Automated Spinal Cord Segmentation

segmentation

#1

Slicer version: 4.8.1

Hi,

I am aiming to automate spinal cord segmentation from MR images. I have been using Spinal Cord Toolbox (SCT); a Linux-based open-source software dedicated specifically to the processing and analysis of the spinal cord. The documentation of the Spinal Cord Toolbox module sct_propseg which I have been using is listed here: https://sourceforge.net/p/spinalcordtoolbox/wiki/sct_propseg/

I have been testing SCT’s automated segmentation through Slicer and it works for this MR image of the cervical vertebrae:

image

However, the issue I am experiencing is poorly automated spinal cord segmentation for my lumbar vertebrae images. In fact, SCT seems to fail to segment my T1 image. Even stranger, my T2 image (spinal cord = dark, CSF = bright) is being segmented poorly when selected as a T2 image but adequately when selected as a T1 image (spinal cord = bright, CSF = dark).

image

I believe that the lumbar vertebrae images are not being processed correctly due to the spinal cord not being well-defined as well as poor contrast between the spinal cord and the cerebrospinal fluid (CSF):

image

In fact, the recommendations listed here https://sourceforge.net/p/spinalcordtoolbox/wiki/correction_PropSeg/ suggest that the image should be edited to more clearly enhance these features. However, these editing procedures are complicated and my workflow would no longer consist of automated segmentation.

I have investigated equivalent Slicer semi-automated segmentation tools as an alternative and indeed, they work for the cervical vertebrae image. Some initialization (albeit very limited) is required by the user (which may impede its effectiveness); moreover, these tools do not perform as well as SCT but are satisfactory enough for my needs.

Unfortunately though, these tools are not adequate for the lumbar vertebrae images discussed above.

Thus, any suggestions on how I should proceed or advice concerning the appropriate tools or programs that can automate spinal cord segmentation would be greatly appreciated.

Thanks.


(Michael Hardisty) #2

Hi Hikmat,

For help with SCT specifics of their algorithm, I would ask the SCT developers for help. You could submit an issue on their github, https://github.com/neuropoly/spinalcordtoolbox/issues or write Julien an email.

Michael


(Andras Lasso) #3

Some initialization (albeit very limited) is required by the user (which may impede its effectiveness)

You can usually automate seed placement and thus have a completely automatic method. For example you can register a generic “atlas” image and transferring seeds to the patient image. Or you may use simple global thresholding to get candidate regions and keep the most likely candidate (that meets minimum size and shape requirements). You may also use the segmentation that sct provides as seed: you shrink it by a few mm and use that as spinal cord segment, and expand by a centimeter and use that as background segment. The advantage is that you can add more seeds manually to fix segmentation in regions where sct registration failed.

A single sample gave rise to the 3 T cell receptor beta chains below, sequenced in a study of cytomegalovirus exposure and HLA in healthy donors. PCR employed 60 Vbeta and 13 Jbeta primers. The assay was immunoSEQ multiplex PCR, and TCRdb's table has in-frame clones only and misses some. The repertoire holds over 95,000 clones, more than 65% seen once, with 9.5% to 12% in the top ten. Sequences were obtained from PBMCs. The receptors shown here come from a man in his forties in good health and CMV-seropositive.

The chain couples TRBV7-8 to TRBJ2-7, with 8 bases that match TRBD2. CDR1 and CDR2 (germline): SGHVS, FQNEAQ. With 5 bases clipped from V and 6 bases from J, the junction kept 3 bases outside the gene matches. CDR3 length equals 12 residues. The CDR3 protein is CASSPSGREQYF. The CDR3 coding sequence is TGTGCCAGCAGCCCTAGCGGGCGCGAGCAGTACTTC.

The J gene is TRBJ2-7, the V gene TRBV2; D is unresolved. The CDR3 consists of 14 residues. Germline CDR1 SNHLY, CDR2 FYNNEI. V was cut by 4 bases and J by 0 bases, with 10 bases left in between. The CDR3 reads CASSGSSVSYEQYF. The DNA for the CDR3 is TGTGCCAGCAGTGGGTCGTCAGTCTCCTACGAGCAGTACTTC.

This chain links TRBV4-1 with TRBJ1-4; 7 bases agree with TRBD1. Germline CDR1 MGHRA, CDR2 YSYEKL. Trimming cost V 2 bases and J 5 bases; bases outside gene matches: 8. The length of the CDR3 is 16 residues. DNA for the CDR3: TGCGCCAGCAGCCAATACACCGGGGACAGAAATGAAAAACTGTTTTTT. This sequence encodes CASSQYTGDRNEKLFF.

Grow from seeds and Watershed allows interactive seed editing, so they work on any images, they can even separate regions where there is no image contrast at all. The question is how much additional seed is needed. If you spend several minutes specifying additional seeds then you may just as well use more manual methods, such as interpolate between slices.

“Interpolate between slices” effect allows you to interpolate segmentation between slices. For example, you can segment on 20-30 slices and the effect computes segmentation between these. You can then review segmentation results and if you find that deviation on any interpolated slice is too much then you segment that single slice and the full segmentation is updated immediately.

We can give you more specific advice, if you provide example images and information on constraints (what should be segmented exactly, how accurate the segmentation has to be, how much time is available for segmentation, etc).


Apply filters on vtkMRMLVolumeNode and then display the filtered volume in Slicer
#4

Thanks for the detailed response as always, Andras.

In terms of what exactly needs to get segmented, a correct interpretation of MR images of the spine is needed.

For T1 images, the spinal cord (the R.O.I) is identified as follows:
image

For T2 images, the spinal cord is interpreted differently:
image